April. LA international airport.  Nasty moment in the Airport motivational bookstore as five self appointed ‘thought leaders’ tried to blind each with their laser pointers while squabbling over the last copy of the international bestseller(self designated) ” Emotionally intelligent customer focus/leadership/life lessons/parenting/logarithms and everything: lessons from Brain Science” by renowned thought leader and Master Major General in Fijitsu-based Neural Pathway Nerve Architecture(r) and Baltimore’s most preferred plumber, Trent Triteman.

With all of them going for the only win win that counts, things got dirty. Fred Facile-Bender, could not make his voice heard and died of Lack of Attention Deficit Disorder.  Sheena Simple-Sooths temporarily blinded by her own PowerPoint projector stumbled into a remainder pile of her own book “I know better than you, you idiot” and choked to death on indigestible prose.  The inevitable Gen Y expert Pieter Band-Wagon, made it clear he wanted it and he wanted it right now, and promptly wet himself and was sent to sit in the Naughty corner (quite appropriately on top of an unsold pile of Tony Tonsure’s “ 7 Lessons God learned from me”).  Mary-Lou Touchy-Feel saw her opportunity, and with fangs bared (recently upholstered in Beverly Hills) and ears pinned back (also care of Beverly Hills) dived headlong at the remaining copy, and was concussed when she collided head on with the ego of George Monetized-Banal-Utterings  III Jnr.

Luckily for me I managed to distract George with the old ruse of a fake dollar note and a mirror.  George was unable to resist the lure of an easy dollar and an admiring audience in the mirror.  I was about the grab that last copy of the book, when George was hit by a bolt of lightning. It was a close run thing, and the lightning had to spend a week in hospital recovering.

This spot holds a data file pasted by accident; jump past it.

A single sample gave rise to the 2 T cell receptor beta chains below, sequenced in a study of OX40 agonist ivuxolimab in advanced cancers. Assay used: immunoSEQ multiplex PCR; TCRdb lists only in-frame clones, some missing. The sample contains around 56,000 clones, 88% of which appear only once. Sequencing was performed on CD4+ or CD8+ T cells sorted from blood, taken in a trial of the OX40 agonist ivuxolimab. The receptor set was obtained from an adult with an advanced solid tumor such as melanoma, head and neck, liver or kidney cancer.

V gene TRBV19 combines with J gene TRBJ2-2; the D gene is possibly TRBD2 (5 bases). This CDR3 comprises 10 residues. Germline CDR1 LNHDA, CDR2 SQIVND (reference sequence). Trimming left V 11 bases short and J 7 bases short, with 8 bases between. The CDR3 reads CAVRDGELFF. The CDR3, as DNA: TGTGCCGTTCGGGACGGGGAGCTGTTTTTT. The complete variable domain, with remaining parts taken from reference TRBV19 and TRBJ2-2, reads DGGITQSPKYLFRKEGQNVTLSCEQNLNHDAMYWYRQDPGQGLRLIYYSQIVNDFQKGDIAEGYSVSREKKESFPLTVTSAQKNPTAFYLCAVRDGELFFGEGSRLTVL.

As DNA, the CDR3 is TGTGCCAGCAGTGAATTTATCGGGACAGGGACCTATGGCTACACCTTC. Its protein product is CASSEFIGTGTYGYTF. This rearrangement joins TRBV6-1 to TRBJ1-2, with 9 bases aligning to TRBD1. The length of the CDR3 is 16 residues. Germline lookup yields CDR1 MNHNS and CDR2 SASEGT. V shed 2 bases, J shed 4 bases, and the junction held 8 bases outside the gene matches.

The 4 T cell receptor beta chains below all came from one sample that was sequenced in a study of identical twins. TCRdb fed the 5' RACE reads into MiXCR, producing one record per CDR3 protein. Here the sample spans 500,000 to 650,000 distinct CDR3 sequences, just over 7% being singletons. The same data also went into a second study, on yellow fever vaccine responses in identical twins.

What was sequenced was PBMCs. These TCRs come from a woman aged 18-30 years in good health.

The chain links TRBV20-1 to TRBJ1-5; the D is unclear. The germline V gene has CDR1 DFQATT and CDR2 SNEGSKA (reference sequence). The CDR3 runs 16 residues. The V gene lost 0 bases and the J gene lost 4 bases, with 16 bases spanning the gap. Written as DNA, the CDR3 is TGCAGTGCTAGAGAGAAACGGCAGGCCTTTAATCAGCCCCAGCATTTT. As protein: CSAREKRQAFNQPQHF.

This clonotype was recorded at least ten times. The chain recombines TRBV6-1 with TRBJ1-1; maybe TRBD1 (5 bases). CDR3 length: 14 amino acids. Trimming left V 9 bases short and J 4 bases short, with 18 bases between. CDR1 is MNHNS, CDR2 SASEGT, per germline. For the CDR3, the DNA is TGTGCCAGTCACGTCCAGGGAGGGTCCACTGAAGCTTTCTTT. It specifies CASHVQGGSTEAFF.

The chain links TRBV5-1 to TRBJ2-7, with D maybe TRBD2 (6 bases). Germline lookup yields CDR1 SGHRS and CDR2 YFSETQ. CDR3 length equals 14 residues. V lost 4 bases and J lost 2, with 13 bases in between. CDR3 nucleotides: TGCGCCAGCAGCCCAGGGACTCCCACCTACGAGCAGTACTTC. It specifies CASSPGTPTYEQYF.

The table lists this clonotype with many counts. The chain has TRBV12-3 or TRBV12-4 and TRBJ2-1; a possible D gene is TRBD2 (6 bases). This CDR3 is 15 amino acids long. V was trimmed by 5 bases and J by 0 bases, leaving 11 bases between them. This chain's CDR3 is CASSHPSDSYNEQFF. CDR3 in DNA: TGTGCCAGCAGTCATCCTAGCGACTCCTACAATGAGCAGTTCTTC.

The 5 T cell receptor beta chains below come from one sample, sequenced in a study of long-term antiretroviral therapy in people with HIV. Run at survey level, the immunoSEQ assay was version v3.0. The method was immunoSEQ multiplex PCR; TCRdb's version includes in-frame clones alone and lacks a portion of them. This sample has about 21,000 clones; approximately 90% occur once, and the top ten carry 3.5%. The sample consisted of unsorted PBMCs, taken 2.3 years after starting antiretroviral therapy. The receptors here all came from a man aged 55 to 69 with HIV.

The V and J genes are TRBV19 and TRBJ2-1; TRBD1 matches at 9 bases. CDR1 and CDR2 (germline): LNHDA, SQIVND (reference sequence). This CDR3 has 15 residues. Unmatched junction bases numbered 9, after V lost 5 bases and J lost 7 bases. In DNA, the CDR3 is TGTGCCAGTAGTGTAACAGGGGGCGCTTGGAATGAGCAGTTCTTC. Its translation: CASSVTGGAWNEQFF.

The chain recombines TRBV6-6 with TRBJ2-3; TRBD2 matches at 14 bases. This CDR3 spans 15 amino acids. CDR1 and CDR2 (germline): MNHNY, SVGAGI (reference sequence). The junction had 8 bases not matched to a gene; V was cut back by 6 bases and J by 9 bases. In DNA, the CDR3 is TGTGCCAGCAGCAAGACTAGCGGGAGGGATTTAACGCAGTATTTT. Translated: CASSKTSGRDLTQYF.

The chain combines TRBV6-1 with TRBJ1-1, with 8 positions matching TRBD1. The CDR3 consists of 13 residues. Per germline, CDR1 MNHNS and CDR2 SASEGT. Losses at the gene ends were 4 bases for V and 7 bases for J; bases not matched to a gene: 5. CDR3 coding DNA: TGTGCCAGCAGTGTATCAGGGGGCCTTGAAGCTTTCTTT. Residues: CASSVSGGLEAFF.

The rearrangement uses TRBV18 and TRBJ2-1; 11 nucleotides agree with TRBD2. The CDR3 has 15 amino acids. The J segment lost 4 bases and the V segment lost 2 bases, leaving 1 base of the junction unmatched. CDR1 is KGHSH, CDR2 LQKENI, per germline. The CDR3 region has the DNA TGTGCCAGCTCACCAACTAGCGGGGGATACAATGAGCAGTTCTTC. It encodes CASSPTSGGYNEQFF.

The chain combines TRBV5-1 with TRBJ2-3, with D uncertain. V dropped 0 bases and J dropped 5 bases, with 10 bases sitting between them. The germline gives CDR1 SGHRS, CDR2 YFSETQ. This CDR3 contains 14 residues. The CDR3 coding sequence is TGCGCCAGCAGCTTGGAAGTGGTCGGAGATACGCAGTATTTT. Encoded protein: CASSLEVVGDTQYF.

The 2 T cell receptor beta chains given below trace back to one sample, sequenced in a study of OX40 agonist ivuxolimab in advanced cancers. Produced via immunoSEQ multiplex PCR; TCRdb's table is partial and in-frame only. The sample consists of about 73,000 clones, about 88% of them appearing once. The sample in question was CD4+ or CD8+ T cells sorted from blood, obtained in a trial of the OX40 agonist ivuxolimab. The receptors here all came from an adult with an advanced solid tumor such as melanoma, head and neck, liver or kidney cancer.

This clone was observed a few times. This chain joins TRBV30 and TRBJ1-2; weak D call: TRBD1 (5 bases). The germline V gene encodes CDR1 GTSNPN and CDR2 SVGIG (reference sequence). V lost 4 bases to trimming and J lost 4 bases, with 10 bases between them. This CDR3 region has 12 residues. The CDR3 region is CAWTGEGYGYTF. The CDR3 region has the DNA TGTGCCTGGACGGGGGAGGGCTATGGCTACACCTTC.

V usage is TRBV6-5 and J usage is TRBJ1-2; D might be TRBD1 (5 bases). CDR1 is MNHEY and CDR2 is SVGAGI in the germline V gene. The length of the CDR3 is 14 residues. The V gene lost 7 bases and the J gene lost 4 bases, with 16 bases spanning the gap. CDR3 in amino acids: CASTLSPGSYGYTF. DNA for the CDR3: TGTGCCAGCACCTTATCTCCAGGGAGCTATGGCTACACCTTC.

Sadly the resulting clash of ego and lightning released so much energy that last copy was completely obliterated.   So I suppose it is back to the Reader’s Digest and Christmas Crackers for my key messages for my keynotes.

May. Went to a Himalayan retreat in Wembley, North London to learn from the great Teacher, His Holiness the Lada (aka Monty Parsons, second hand car dealer and silver dealer).  Was most impressed by the Lada’s teachings. First he said that there were four planes:  the back plane (where we obsess about money); the premium back plane (where we delude ourselves we dont care about money); the business plane (where our Managers control our money) and the front of the plane (where the Lada likes to sit after we have given him our money).  He says spiritual enlightenment only comes after spiritual boarding which apparently involves making a left turn on entering the plane.

June. Was invited to MC the “Get a Grip” Skydiving Challenge for the terminally anxious.  Unfortunately my impromtu speech in the jump plane entitled “Failing Successfully: if you are not failing you are not trying hard enough” was taken to heart by several of the audience on the first dive.  However at least this freed up some spare chutes for the subsequent dives.


July. Rejection!  I was invited to speak at the Beating Your Own Online Addictions Conference held in MoneyBags Casino, Las Vegas.  Would you believe the organizing committee withdrew their invitation saying my proposed talk “Getting Off Online” was not what they had in mind.


August. Received a huge number of invitations to the top parties.  Elton’s Annual Ball, the Oscar’s party, New Year’s Eve in Times Square, and the opening of the Empire State Building.  It is amazing what memorabilia you can pick up on ebay